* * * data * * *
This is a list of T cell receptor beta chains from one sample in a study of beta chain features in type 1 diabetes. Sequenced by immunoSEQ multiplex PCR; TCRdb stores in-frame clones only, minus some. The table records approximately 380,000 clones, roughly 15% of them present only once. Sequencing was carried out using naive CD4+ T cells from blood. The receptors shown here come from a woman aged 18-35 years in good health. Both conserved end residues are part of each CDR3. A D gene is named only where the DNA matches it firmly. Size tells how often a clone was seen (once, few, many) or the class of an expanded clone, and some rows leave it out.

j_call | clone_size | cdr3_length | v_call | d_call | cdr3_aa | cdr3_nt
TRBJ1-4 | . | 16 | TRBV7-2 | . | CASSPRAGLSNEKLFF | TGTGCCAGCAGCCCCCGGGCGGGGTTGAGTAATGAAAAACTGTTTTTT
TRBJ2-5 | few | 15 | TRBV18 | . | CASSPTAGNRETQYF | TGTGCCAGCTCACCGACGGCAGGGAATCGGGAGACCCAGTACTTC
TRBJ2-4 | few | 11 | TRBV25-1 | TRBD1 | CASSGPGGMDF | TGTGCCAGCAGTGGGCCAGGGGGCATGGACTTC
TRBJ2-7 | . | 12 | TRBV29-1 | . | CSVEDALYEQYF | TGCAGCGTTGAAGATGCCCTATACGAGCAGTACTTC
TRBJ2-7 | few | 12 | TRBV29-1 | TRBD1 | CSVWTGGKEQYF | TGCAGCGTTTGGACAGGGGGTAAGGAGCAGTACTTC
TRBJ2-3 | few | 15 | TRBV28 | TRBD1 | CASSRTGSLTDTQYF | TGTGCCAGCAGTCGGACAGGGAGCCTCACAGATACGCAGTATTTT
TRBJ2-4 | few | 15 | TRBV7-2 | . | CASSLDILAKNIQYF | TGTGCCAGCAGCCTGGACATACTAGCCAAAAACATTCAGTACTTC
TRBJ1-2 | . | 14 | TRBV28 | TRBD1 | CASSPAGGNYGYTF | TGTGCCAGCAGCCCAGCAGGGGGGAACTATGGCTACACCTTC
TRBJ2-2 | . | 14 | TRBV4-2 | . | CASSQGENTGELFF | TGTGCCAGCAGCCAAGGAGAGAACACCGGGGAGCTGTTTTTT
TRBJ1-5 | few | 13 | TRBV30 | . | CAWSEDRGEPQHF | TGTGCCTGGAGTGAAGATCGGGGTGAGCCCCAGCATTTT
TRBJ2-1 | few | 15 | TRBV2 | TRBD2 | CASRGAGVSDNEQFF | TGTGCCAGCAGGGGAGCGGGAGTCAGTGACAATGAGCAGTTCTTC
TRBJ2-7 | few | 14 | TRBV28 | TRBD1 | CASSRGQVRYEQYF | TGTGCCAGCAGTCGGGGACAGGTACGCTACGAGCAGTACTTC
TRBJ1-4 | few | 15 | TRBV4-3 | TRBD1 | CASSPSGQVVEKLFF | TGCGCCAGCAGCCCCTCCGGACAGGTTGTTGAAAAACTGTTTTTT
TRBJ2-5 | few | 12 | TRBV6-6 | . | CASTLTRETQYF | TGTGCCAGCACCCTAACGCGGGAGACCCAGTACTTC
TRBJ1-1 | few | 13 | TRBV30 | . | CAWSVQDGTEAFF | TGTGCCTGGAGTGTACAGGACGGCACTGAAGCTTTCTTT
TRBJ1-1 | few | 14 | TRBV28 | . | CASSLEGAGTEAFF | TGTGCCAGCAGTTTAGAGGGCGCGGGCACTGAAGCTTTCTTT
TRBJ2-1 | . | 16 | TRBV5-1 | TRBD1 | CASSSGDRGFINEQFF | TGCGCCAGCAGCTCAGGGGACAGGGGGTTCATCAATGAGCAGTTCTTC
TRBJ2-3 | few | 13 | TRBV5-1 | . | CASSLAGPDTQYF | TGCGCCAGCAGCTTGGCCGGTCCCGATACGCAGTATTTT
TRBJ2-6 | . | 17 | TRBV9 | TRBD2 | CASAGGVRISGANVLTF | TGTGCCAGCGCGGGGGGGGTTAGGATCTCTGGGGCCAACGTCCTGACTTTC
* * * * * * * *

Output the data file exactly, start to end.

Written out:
This is a list of T cell receptor beta chains from one sample in a study of beta chain features in type 1 diabetes. Sequenced by immunoSEQ multiplex PCR; TCRdb stores in-frame clones only, minus some. The table records approximately 380,000 clones, roughly 15% of them present only once. Sequencing was carried out using naive CD4+ T cells from blood. The receptors shown here come from a woman aged 18-35 years in good health. Both conserved end residues are part of each CDR3. A D gene is named only where the DNA matches it firmly. Size tells how often a clone was seen (once, few, many) or the class of an expanded clone, and some rows leave it out.

j_call | clone_size | cdr3_length | v_call | d_call | cdr3_aa | cdr3_nt
TRBJ1-4 | . | 16 | TRBV7-2 | . | CASSPRAGLSNEKLFF | TGTGCCAGCAGCCCCCGGGCGGGGTTGAGTAATGAAAAACTGTTTTTT
TRBJ2-5 | few | 15 | TRBV18 | . | CASSPTAGNRETQYF | TGTGCCAGCTCACCGACGGCAGGGAATCGGGAGACCCAGTACTTC
TRBJ2-4 | few | 11 | TRBV25-1 | TRBD1 | CASSGPGGMDF | TGTGCCAGCAGTGGGCCAGGGGGCATGGACTTC
TRBJ2-7 | . | 12 | TRBV29-1 | . | CSVEDALYEQYF | TGCAGCGTTGAAGATGCCCTATACGAGCAGTACTTC
TRBJ2-7 | few | 12 | TRBV29-1 | TRBD1 | CSVWTGGKEQYF | TGCAGCGTTTGGACAGGGGGTAAGGAGCAGTACTTC
TRBJ2-3 | few | 15 | TRBV28 | TRBD1 | CASSRTGSLTDTQYF | TGTGCCAGCAGTCGGACAGGGAGCCTCACAGATACGCAGTATTTT
TRBJ2-4 | few | 15 | TRBV7-2 | . | CASSLDILAKNIQYF | TGTGCCAGCAGCCTGGACATACTAGCCAAAAACATTCAGTACTTC
TRBJ1-2 | . | 14 | TRBV28 | TRBD1 | CASSPAGGNYGYTF | TGTGCCAGCAGCCCAGCAGGGGGGAACTATGGCTACACCTTC
TRBJ2-2 | . | 14 | TRBV4-2 | . | CASSQGENTGELFF | TGTGCCAGCAGCCAAGGAGAGAACACCGGGGAGCTGTTTTTT
TRBJ1-5 | few | 13 | TRBV30 | . | CAWSEDRGEPQHF | TGTGCCTGGAGTGAAGATCGGGGTGAGCCCCAGCATTTT
TRBJ2-1 | few | 15 | TRBV2 | TRBD2 | CASRGAGVSDNEQFF | TGTGCCAGCAGGGGAGCGGGAGTCAGTGACAATGAGCAGTTCTTC
TRBJ2-7 | few | 14 | TRBV28 | TRBD1 | CASSRGQVRYEQYF | TGTGCCAGCAGTCGGGGACAGGTACGCTACGAGCAGTACTTC
TRBJ1-4 | few | 15 | TRBV4-3 | TRBD1 | CASSPSGQVVEKLFF | TGCGCCAGCAGCCCCTCCGGACAGGTTGTTGAAAAACTGTTTTTT
TRBJ2-5 | few | 12 | TRBV6-6 | . | CASTLTRETQYF | TGTGCCAGCACCCTAACGCGGGAGACCCAGTACTTC
TRBJ1-1 | few | 13 | TRBV30 | . | CAWSVQDGTEAFF | TGTGCCTGGAGTGTACAGGACGGCACTGAAGCTTTCTTT
TRBJ1-1 | few | 14 | TRBV28 | . | CASSLEGAGTEAFF | TGTGCCAGCAGTTTAGAGGGCGCGGGCACTGAAGCTTTCTTT
TRBJ2-1 | . | 16 | TRBV5-1 | TRBD1 | CASSSGDRGFINEQFF | TGCGCCAGCAGCTCAGGGGACAGGGGGTTCATCAATGAGCAGTTCTTC
TRBJ2-3 | few | 13 | TRBV5-1 | . | CASSLAGPDTQYF | TGCGCCAGCAGCTTGGCCGGTCCCGATACGCAGTATTTT
TRBJ2-6 | . | 17 | TRBV9 | TRBD2 | CASAGGVRISGANVLTF | TGTGCCAGCGCGGGGGGGGTTAGGATCTCTGGGGCCAACGTCCTGACTTTC